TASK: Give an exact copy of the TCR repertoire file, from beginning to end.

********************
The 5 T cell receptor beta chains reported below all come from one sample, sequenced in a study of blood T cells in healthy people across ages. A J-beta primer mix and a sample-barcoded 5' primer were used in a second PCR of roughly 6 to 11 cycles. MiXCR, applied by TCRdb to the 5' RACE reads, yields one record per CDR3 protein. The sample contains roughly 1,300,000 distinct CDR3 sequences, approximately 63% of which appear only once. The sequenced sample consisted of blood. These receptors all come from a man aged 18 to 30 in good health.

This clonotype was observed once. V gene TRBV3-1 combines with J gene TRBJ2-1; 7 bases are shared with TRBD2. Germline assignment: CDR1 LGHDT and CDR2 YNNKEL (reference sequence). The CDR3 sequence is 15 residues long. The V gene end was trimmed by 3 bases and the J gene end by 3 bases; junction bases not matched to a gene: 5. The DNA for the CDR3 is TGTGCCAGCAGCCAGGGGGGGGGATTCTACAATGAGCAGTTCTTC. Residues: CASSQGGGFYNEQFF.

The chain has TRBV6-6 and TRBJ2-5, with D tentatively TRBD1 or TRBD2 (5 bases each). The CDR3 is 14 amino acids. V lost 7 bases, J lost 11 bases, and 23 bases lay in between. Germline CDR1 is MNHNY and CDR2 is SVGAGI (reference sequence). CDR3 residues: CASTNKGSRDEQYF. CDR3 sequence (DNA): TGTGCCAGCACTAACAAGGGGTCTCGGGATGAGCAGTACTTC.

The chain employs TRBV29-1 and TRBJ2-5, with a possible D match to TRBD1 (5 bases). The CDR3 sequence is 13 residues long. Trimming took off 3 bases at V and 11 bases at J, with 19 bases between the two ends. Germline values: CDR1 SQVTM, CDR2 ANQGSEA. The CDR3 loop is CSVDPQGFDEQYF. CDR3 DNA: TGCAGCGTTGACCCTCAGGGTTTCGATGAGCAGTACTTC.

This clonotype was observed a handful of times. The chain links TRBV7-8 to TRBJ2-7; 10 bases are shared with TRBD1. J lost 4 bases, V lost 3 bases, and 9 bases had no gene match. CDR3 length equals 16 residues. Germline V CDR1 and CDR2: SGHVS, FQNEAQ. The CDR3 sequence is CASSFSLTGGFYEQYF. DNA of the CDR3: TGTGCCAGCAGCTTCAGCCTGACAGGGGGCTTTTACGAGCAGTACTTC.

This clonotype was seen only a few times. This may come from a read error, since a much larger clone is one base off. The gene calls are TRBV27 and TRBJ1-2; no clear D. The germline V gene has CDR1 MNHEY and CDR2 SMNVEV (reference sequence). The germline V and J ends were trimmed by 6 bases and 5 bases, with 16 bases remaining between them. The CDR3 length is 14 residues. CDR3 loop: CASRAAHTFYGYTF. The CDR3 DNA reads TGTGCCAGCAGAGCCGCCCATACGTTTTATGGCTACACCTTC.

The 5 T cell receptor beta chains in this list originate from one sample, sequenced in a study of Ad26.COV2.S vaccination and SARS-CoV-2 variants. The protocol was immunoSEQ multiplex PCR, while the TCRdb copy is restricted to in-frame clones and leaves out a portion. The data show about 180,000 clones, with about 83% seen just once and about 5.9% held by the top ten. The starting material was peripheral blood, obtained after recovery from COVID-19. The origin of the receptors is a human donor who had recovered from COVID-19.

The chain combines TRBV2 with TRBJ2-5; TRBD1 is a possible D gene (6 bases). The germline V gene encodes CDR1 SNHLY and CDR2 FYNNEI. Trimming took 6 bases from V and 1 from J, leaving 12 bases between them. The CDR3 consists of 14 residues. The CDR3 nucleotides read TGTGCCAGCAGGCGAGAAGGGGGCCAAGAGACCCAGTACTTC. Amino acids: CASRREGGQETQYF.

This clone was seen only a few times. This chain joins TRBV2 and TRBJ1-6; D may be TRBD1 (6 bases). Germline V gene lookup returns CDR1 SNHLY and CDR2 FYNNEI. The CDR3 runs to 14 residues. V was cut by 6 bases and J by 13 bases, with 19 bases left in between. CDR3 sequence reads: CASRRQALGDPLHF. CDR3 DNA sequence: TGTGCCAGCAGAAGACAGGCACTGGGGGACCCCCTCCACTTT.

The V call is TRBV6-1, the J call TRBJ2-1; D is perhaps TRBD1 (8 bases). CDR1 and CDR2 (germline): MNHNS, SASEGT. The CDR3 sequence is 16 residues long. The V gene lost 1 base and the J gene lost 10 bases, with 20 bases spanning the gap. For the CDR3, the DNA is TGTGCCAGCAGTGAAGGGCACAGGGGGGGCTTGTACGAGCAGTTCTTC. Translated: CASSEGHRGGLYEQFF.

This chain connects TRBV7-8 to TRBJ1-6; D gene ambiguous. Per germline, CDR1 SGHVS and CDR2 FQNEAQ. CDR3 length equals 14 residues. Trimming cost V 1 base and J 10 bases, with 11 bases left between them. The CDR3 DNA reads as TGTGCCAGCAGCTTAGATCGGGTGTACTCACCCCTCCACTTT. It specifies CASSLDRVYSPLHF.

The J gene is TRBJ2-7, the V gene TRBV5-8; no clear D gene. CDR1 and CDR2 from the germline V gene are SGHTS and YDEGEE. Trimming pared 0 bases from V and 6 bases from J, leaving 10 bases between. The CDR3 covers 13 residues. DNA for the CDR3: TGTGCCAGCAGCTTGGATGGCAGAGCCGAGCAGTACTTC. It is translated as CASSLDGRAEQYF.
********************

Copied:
The 5 T cell receptor beta chains reported below all come from one sample, sequenced in a study of blood T cells in healthy people across ages. A J-beta primer mix and a sample-barcoded 5' primer were used in a second PCR of roughly 6 to 11 cycles. MiXCR, applied by TCRdb to the 5' RACE reads, yields one record per CDR3 protein. The sample contains roughly 1,300,000 distinct CDR3 sequences, approximately 63% of which appear only once. The sequenced sample consisted of blood. These receptors all come from a man aged 18 to 30 in good health.

This clonotype was observed once. V gene TRBV3-1 combines with J gene TRBJ2-1; 7 bases are shared with TRBD2. Germline assignment: CDR1 LGHDT and CDR2 YNNKEL (reference sequence). The CDR3 sequence is 15 residues long. The V gene end was trimmed by 3 bases and the J gene end by 3 bases; junction bases not matched to a gene: 5. The DNA for the CDR3 is TGTGCCAGCAGCCAGGGGGGGGGATTCTACAATGAGCAGTTCTTC. Residues: CASSQGGGFYNEQFF.

The chain has TRBV6-6 and TRBJ2-5, with D tentatively TRBD1 or TRBD2 (5 bases each). The CDR3 is 14 amino acids. V lost 7 bases, J lost 11 bases, and 23 bases lay in between. Germline CDR1 is MNHNY and CDR2 is SVGAGI (reference sequence). CDR3 residues: CASTNKGSRDEQYF. CDR3 sequence (DNA): TGTGCCAGCACTAACAAGGGGTCTCGGGATGAGCAGTACTTC.

The chain employs TRBV29-1 and TRBJ2-5, with a possible D match to TRBD1 (5 bases). The CDR3 sequence is 13 residues long. Trimming took off 3 bases at V and 11 bases at J, with 19 bases between the two ends. Germline values: CDR1 SQVTM, CDR2 ANQGSEA. The CDR3 loop is CSVDPQGFDEQYF. CDR3 DNA: TGCAGCGTTGACCCTCAGGGTTTCGATGAGCAGTACTTC.

This clonotype was observed a handful of times. The chain links TRBV7-8 to TRBJ2-7; 10 bases are shared with TRBD1. J lost 4 bases, V lost 3 bases, and 9 bases had no gene match. CDR3 length equals 16 residues. Germline V CDR1 and CDR2: SGHVS, FQNEAQ. The CDR3 sequence is CASSFSLTGGFYEQYF. DNA of the CDR3: TGTGCCAGCAGCTTCAGCCTGACAGGGGGCTTTTACGAGCAGTACTTC.

This clonotype was seen only a few times. This may come from a read error, since a much larger clone is one base off. The gene calls are TRBV27 and TRBJ1-2; no clear D. The germline V gene has CDR1 MNHEY and CDR2 SMNVEV (reference sequence). The germline V and J ends were trimmed by 6 bases and 5 bases, with 16 bases remaining between them. The CDR3 length is 14 residues. CDR3 loop: CASRAAHTFYGYTF. The CDR3 DNA reads TGTGCCAGCAGAGCCGCCCATACGTTTTATGGCTACACCTTC.

The 5 T cell receptor beta chains in this list originate from one sample, sequenced in a study of Ad26.COV2.S vaccination and SARS-CoV-2 variants. The protocol was immunoSEQ multiplex PCR, while the TCRdb copy is restricted to in-frame clones and leaves out a portion. The data show about 180,000 clones, with about 83% seen just once and about 5.9% held by the top ten. The starting material was peripheral blood, obtained after recovery from COVID-19. The origin of the receptors is a human donor who had recovered from COVID-19.

The chain combines TRBV2 with TRBJ2-5; TRBD1 is a possible D gene (6 bases). The germline V gene encodes CDR1 SNHLY and CDR2 FYNNEI. Trimming took 6 bases from V and 1 from J, leaving 12 bases between them. The CDR3 consists of 14 residues. The CDR3 nucleotides read TGTGCCAGCAGGCGAGAAGGGGGCCAAGAGACCCAGTACTTC. Amino acids: CASRREGGQETQYF.

This clone was seen only a few times. This chain joins TRBV2 and TRBJ1-6; D may be TRBD1 (6 bases). Germline V gene lookup returns CDR1 SNHLY and CDR2 FYNNEI. The CDR3 runs to 14 residues. V was cut by 6 bases and J by 13 bases, with 19 bases left in between. CDR3 sequence reads: CASRRQALGDPLHF. CDR3 DNA sequence: TGTGCCAGCAGAAGACAGGCACTGGGGGACCCCCTCCACTTT.

The V call is TRBV6-1, the J call TRBJ2-1; D is perhaps TRBD1 (8 bases). CDR1 and CDR2 (germline): MNHNS, SASEGT. The CDR3 sequence is 16 residues long. The V gene lost 1 base and the J gene lost 10 bases, with 20 bases spanning the gap. For the CDR3, the DNA is TGTGCCAGCAGTGAAGGGCACAGGGGGGGCTTGTACGAGCAGTTCTTC. Translated: CASSEGHRGGLYEQFF.

This chain connects TRBV7-8 to TRBJ1-6; D gene ambiguous. Per germline, CDR1 SGHVS and CDR2 FQNEAQ. CDR3 length equals 14 residues. Trimming cost V 1 base and J 10 bases, with 11 bases left between them. The CDR3 DNA reads as TGTGCCAGCAGCTTAGATCGGGTGTACTCACCCCTCCACTTT. It specifies CASSLDRVYSPLHF.

The J gene is TRBJ2-7, the V gene TRBV5-8; no clear D gene. CDR1 and CDR2 from the germline V gene are SGHTS and YDEGEE. Trimming pared 0 bases from V and 6 bases from J, leaving 10 bases between. The CDR3 covers 13 residues. DNA for the CDR3: TGTGCCAGCAGCTTGGATGGCAGAGCCGAGCAGTACTTC. It is translated as CASSLDGRAEQYF.